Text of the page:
# Why is the tensor product of two pseudoreal representations real?

Let G be a group, and $\rho : G \to GL(n, \mathbb{C})$ be a representation of $G$. Then we also get the conjugate representation $\rho^* : G \to GL(n, \mathbb{C})$, where $\rho^*(g) = \overline{\rho(g)}$. This definition is naïve, but it will suffice here.

We say that $\rho$ is a real representation if there exists some $M \in GL(n,\mathbb{C})$ such that $M\rho(g)M^{-1} \in GL(n,\mathbb{R}) ~\forall~ g \in G$. If $\rho$ is not real, but still $\rho \cong \rho^*$, we say that $\rho$ is pseudoreal.

I believe it is a fact (though I don't have a reference) that the tensor product of two pseudoreal representations is real, but I've never quite understood why. Is there an elementary proof, and/or an easy way to understand this?

Simple examples: The fundamental representation $\mathbf{2}$ of $SU(2)$ is pseudoreal, but $\mathbf{2}\otimes\mathbf{2} = \mathbf{3}\oplus\mathbf{1}$ is real (the $\mathbf{3}$ is the fundamental rep. of $SO(3)$, lifted to $SU(2) \cong \text{Spin}(3)$). Similarly, if we consider $SU(2)\times SU(2)$, then $(\mathbf{2}, \mathbf{2}) = (\mathbf{2},\mathbf{1})\otimes(\mathbf{1},\mathbf{2})$ is real, being the lift to $SU(2)\times SU(2) \cong \text{Spin}(4)$ of the fundamental rep. of $SO(4)$.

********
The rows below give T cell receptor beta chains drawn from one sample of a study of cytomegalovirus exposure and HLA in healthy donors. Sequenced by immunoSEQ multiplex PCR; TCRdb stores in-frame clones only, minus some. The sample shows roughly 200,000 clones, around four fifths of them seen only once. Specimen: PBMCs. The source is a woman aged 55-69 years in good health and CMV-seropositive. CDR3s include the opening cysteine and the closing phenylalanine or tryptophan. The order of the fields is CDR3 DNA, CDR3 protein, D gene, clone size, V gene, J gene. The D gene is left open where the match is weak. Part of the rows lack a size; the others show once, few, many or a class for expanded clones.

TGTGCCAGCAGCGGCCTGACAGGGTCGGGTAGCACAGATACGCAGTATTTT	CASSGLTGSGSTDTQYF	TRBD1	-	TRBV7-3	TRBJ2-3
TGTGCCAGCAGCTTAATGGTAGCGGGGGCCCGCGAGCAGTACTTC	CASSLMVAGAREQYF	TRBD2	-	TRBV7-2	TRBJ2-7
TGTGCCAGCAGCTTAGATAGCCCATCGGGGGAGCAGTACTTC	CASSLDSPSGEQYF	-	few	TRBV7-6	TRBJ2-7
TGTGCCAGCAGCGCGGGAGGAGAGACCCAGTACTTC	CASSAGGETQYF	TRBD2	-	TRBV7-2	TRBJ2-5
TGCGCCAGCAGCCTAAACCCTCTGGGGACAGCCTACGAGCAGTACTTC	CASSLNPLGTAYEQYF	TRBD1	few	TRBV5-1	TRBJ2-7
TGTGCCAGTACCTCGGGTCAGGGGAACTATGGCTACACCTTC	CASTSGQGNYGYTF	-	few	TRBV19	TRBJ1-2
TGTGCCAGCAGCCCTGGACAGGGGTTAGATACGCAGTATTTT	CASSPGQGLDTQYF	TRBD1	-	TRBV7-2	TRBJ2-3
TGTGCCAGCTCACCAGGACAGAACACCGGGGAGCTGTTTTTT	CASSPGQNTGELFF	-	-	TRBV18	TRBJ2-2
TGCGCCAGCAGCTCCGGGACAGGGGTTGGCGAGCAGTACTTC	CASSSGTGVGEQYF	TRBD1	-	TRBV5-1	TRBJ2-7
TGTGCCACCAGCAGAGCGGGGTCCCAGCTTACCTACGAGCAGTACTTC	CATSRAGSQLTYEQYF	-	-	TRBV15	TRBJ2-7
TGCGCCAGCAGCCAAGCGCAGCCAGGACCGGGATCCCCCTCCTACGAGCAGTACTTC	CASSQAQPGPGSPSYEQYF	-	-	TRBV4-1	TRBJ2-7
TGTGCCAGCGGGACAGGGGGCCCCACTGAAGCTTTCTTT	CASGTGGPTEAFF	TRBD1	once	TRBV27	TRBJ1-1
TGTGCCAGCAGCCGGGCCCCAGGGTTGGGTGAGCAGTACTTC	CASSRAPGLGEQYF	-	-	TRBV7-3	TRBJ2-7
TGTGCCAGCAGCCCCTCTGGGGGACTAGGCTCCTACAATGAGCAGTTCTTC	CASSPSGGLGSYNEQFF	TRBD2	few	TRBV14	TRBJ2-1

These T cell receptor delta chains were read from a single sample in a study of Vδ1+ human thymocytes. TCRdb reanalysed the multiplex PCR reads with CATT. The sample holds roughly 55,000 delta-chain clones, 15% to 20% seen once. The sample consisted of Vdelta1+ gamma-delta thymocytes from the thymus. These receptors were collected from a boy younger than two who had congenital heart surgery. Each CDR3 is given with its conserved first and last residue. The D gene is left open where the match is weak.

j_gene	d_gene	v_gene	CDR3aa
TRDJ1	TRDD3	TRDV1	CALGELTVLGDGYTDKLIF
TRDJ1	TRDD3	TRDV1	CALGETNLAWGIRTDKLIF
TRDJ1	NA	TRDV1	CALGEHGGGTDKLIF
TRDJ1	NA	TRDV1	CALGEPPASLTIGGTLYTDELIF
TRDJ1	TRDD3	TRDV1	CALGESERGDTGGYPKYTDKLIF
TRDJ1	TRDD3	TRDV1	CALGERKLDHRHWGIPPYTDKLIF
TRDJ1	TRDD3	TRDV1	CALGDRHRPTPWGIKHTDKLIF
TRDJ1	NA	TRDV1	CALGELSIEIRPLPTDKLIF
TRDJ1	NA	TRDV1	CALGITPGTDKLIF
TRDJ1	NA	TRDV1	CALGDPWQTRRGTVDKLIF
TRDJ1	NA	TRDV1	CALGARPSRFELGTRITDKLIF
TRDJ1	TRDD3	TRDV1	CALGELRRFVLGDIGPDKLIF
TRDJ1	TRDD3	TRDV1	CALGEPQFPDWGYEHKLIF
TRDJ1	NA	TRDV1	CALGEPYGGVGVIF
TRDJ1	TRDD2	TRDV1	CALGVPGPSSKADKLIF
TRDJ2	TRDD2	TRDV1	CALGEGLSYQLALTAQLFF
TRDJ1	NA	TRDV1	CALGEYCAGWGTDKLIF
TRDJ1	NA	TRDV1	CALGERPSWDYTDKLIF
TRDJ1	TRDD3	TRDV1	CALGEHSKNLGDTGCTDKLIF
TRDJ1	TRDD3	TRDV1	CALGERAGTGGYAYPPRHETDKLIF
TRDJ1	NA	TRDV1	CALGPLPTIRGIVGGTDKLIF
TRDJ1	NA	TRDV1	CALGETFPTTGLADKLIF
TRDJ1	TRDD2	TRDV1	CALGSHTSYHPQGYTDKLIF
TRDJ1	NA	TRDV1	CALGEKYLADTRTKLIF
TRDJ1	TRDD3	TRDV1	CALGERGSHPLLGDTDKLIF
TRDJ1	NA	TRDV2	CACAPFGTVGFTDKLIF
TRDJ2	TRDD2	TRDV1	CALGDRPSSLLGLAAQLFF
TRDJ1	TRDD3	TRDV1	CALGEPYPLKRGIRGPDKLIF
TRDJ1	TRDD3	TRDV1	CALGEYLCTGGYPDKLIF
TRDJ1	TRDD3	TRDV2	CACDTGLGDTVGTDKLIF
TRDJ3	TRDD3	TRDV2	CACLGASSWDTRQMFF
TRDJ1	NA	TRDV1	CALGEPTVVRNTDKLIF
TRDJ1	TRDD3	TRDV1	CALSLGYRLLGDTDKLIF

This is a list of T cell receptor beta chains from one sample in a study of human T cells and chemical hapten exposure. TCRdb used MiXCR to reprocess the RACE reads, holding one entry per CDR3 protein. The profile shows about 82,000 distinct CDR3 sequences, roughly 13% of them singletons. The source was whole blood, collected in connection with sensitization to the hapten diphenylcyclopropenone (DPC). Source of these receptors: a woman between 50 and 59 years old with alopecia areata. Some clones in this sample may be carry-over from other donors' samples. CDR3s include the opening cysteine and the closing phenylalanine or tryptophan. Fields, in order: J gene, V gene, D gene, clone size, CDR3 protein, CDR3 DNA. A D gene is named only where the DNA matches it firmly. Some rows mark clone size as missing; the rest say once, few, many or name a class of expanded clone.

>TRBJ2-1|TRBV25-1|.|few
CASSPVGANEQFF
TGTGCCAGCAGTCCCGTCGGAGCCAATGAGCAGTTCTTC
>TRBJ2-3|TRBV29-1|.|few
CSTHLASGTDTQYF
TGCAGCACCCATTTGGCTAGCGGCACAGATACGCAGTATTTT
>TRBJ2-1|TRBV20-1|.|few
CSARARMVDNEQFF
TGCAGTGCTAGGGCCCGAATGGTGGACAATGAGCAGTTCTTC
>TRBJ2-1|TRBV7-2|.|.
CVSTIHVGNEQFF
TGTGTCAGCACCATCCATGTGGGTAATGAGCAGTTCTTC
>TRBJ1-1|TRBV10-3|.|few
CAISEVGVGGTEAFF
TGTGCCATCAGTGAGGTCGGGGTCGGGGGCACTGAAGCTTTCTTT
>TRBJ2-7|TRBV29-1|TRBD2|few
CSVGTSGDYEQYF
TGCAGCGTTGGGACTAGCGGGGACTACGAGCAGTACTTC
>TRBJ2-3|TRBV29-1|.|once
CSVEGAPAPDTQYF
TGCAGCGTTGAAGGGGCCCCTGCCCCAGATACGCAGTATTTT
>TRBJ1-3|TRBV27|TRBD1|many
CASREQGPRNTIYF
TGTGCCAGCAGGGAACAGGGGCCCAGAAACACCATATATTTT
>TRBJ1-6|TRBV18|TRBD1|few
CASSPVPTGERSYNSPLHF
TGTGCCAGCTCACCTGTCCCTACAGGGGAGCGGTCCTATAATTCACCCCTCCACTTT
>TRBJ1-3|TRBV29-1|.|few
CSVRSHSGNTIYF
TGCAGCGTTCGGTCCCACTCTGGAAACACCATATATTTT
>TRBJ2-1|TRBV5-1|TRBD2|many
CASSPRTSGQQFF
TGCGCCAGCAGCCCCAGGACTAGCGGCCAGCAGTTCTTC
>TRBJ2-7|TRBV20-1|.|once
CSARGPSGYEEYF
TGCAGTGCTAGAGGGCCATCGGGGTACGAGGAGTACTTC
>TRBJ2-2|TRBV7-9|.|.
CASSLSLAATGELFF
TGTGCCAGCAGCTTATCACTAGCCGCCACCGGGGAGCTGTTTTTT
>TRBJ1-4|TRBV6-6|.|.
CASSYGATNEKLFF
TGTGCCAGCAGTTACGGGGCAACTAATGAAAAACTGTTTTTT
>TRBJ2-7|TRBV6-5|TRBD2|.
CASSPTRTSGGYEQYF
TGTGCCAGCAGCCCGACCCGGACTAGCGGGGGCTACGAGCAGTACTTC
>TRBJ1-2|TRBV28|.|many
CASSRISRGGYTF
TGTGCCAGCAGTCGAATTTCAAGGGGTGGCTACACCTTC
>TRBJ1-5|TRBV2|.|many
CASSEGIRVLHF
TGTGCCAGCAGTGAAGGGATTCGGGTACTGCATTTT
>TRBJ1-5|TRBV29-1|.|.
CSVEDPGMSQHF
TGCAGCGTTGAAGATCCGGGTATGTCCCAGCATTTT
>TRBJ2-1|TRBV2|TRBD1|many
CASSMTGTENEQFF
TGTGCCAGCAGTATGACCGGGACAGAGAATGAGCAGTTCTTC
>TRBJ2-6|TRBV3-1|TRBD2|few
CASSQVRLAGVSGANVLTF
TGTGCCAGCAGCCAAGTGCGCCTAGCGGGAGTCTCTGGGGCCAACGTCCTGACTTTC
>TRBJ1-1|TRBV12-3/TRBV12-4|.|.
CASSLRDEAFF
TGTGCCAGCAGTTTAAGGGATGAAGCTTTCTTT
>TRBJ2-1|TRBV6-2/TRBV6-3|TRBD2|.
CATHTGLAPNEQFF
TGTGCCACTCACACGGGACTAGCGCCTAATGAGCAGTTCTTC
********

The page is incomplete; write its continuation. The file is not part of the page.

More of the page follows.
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I can at least tell you what happens in the case when $G$ is finite. I would have to think a bit about how this extends to compact Lie groups, but I would think that it should extend quite well.
What you are describing is a special case of the theory of Schur indices. Let the complex representation $\rho$ have character $\chi$. The basic question one asks is:
if you adjoin to $\mathbb{Q}$ all values of $\chi$, and denote the resulting field by $\mathbb{Q}(\chi)$, then can $\rho$ be realised by matrices with coefficients in $\mathbb{Q}(\chi)$?
The answer is, as you have observed, "not necessarily", and the smallest degree of an extension $F/\mathbb{Q}(\chi)$ such that $\rho$ is realisable over $F$ is called the Schur index of $\chi$. This is also the smallest integer $m$ such that $\rho^{\otimes m}$ is realisable over $\mathbb{Q}(\chi)$. You are describing the particular case of so-called symplectic representations, which have Schur index 2. All this is very nicely treated in Curtis and Reiner, Methods of Representation Theory, with applications to finite groups and orders, Chapter 9, sections 73, 74. See in particular Corollary (74.8).
Your question is about the special case of Schur index 2: $\rho\cong \rho^*$ is equivalent to the character of $\rho$ being real valued. But if at the same time $\rho$ is not realisable over $\mathbb{R}$, then $\rho$ is called symplectic, or sometimes quaternionic. Such beasts have Schur index two, and the answer to your question is therefore given by Corollary (74.8) in Curtis and Reiner. – Alex B. Dec 7 '12 at 13:02